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Press: The Mail does not want spiritual leadership

20 November 2020

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LIVING IN LOVE AND FAITH vanished almost without trace in the secular media, and John Humphrys in the Daily Mail suggested a reason. “On Monday, the House of Bishops solemnly announced that it was embarking on a formal ‘decision-making’ process on its attitude to sex, sexuality, marriage and gender, with the possibility that this would lead to its ending its opposition to same-sex marriage. What in the name of God is a ‘formal decision-making process’ and who cares what the bishops think of same-sex marriage anyway? We, the people, have already decided.”

This came at the end of a why-oh-why that was much better than the usual ones. It did observe the golden rule of right-wing religious commentary: that the only safe spiritual leaders to praise are those whom the readers are under no obligation to follow. This explains the enthusiasm for rabbis and the reverence extended to the sonorous platitudes of the late Lord Sacks (Gazette, 13 November), when an Anglican prelate who said the same things would simply be ignored or mocked as an intellectual.

Actually, the Mail has no interest in spiritual leadership at all. What it wants from clerics is moral followership, a rather different thing. The moral leadership is already provided by the tabloid press: the job of the Churches is to validate and to bless the policies of the editor.

So, Humphrys writes: “The Archbishop of Canterbury Justin Welby has said that at the centre of Christmas is Jesus ‘who brings joy, healing, hope and love, whatever situation you are in’. I would respectfully warn His Grace to be careful where he makes that claim.

“Try telling that to the old people in our nursing homes who have forgotten what ‘hope and love’ even means. Many will die this Christmas in fear and alone because of the vicious regulations that mean they have not been able to hold the hands of their loved ones, let alone have a reassuring hug. They have been treated worse than an animal in a zoo or a prisoner in a jail.

“This is an utter disgrace. It shames us as a nation. This newspaper was right to launch a campaign to change the inhuman rules. But it should not have been left to a newspaper. If ever there was a cause that should have been led by the Church this is surely it.”

As it happens, I am on the side of the Mail here; but I am also troubled by the knowledge that, while my mother might well prefer to die of Covid rather than loneliness, I don’t have the right to make that choice for everyone else in her home. But then I’m not a spiritual leader.

 

ON A completely different note, the columnist Suzanne Moore has left The Guardian, apparently in a delayed reaction to a protest by several hundred employees against a column that she wrote on trans issues (Press, 13 March). The agitation against her was led largely by the American staff, who are, like most Americans, completely unable to credit that other countries might have different cultural and political arrangements. Come to that, they have extreme difficulty in grasping even that other Americans might have different cultures with their own values.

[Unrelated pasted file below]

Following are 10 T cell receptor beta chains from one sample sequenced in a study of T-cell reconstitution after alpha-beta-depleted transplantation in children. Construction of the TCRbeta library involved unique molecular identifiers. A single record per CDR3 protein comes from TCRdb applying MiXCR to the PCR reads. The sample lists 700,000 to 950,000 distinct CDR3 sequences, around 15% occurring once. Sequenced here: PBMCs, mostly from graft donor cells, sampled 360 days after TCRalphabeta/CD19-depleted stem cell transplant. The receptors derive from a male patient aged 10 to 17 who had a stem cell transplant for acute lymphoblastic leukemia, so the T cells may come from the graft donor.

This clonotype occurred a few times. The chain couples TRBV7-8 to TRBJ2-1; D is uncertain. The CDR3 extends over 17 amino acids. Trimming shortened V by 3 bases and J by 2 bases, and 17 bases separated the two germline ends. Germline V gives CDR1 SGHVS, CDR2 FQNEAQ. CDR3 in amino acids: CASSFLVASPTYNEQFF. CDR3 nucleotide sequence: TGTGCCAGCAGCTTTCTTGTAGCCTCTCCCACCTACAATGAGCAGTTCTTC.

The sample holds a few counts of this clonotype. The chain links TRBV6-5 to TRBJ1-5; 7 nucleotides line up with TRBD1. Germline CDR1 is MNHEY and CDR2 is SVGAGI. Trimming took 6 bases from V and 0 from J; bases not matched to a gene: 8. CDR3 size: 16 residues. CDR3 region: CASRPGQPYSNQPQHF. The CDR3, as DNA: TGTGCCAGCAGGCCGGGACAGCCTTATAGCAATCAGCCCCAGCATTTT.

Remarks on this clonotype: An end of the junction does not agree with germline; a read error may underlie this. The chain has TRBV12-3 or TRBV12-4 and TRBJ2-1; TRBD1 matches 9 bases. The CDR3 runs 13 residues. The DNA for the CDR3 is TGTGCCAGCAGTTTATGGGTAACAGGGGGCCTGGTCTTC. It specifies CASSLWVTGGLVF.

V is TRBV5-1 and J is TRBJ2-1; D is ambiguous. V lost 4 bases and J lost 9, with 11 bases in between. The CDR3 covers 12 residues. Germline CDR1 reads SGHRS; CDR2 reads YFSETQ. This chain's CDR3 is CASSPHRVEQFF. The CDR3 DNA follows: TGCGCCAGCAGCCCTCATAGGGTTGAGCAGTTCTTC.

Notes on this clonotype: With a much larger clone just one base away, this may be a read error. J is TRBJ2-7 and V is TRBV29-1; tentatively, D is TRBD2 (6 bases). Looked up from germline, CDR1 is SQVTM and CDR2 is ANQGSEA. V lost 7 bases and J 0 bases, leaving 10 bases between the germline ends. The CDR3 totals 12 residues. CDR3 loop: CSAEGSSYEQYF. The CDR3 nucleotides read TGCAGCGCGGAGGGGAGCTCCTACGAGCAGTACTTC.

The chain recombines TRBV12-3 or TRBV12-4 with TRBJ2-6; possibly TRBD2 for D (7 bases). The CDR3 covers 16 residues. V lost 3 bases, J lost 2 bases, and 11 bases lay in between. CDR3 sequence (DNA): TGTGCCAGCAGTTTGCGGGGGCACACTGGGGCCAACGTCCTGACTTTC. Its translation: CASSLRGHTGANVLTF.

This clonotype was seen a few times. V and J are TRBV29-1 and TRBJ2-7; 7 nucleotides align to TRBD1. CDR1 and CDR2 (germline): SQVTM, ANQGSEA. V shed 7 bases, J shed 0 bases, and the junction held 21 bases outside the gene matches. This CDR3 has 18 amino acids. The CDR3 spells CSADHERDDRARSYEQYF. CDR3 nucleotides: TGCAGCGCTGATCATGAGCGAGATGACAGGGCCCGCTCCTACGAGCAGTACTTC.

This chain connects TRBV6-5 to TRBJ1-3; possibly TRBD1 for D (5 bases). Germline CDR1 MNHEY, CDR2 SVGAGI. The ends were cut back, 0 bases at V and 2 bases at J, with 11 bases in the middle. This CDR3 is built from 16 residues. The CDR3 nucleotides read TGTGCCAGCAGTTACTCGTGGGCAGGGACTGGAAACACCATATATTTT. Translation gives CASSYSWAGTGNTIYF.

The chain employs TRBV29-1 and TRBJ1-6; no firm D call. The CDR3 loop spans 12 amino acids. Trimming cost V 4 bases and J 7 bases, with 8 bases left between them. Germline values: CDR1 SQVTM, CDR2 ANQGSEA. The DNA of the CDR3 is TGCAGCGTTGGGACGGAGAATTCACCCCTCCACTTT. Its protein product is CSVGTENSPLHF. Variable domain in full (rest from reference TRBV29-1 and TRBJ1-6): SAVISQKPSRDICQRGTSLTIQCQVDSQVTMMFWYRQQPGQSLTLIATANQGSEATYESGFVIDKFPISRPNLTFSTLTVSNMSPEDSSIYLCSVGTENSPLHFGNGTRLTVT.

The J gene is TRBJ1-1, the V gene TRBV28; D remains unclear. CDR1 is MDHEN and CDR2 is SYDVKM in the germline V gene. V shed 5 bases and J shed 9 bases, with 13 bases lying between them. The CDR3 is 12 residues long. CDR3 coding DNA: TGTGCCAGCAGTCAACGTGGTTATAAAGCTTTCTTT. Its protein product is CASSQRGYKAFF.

There was a similar bust-up at The New York Times earlier this year, when the opinion page published a denunciation of the Black Lives Matter protests by a Republican senator. Black staff members complained that even to publish the piece made them physically unsafe. The man who had commissioned the piece was forced out in the ensuing furore.

The interesting point is whether this narrowing of allowed viewpoints makes commercial sense: is there still a market for the kind of balanced and objective journalism, mimicking perhaps the BBC World Service, to which many journalists aspire? And perhaps there isn’t. New York magazine pointed out an extraordinary result from the kind of detailed audience research that the internet makes possible.

“In 2018, a group of data scientists at the [New York] Times unveiled Project Feels, a set of algorithms that could determine what emotions a given article might induce. ‘Hate’ was associated with stories that used the words tax, corrupt, or Mr. — the initial study took place in the wake of the Me Too movement — while stories that included the words first, met, and York generally produced ‘happiness.’ But the ‘Modern Love’ column [in which readers’ lives are retold as if they were pitches for a romcom] was only so appealing. ‘Hate drives readership more than any of us care to admit,’ one employee on the business side told me.”

You can see this very clearly in the British papers, on the Right quite as much as on the Left.

Media organisations are all now in the middle of a huge swing to subscription revenue, since Google and Facebook have taken all the advertising. Readers feel that they have a right to have their prejudices — sorry, their opinions — respected by the people who write for them. And, when the readers are paying directly for the show, editors gain a new respect for them. It’s very unhealthy.

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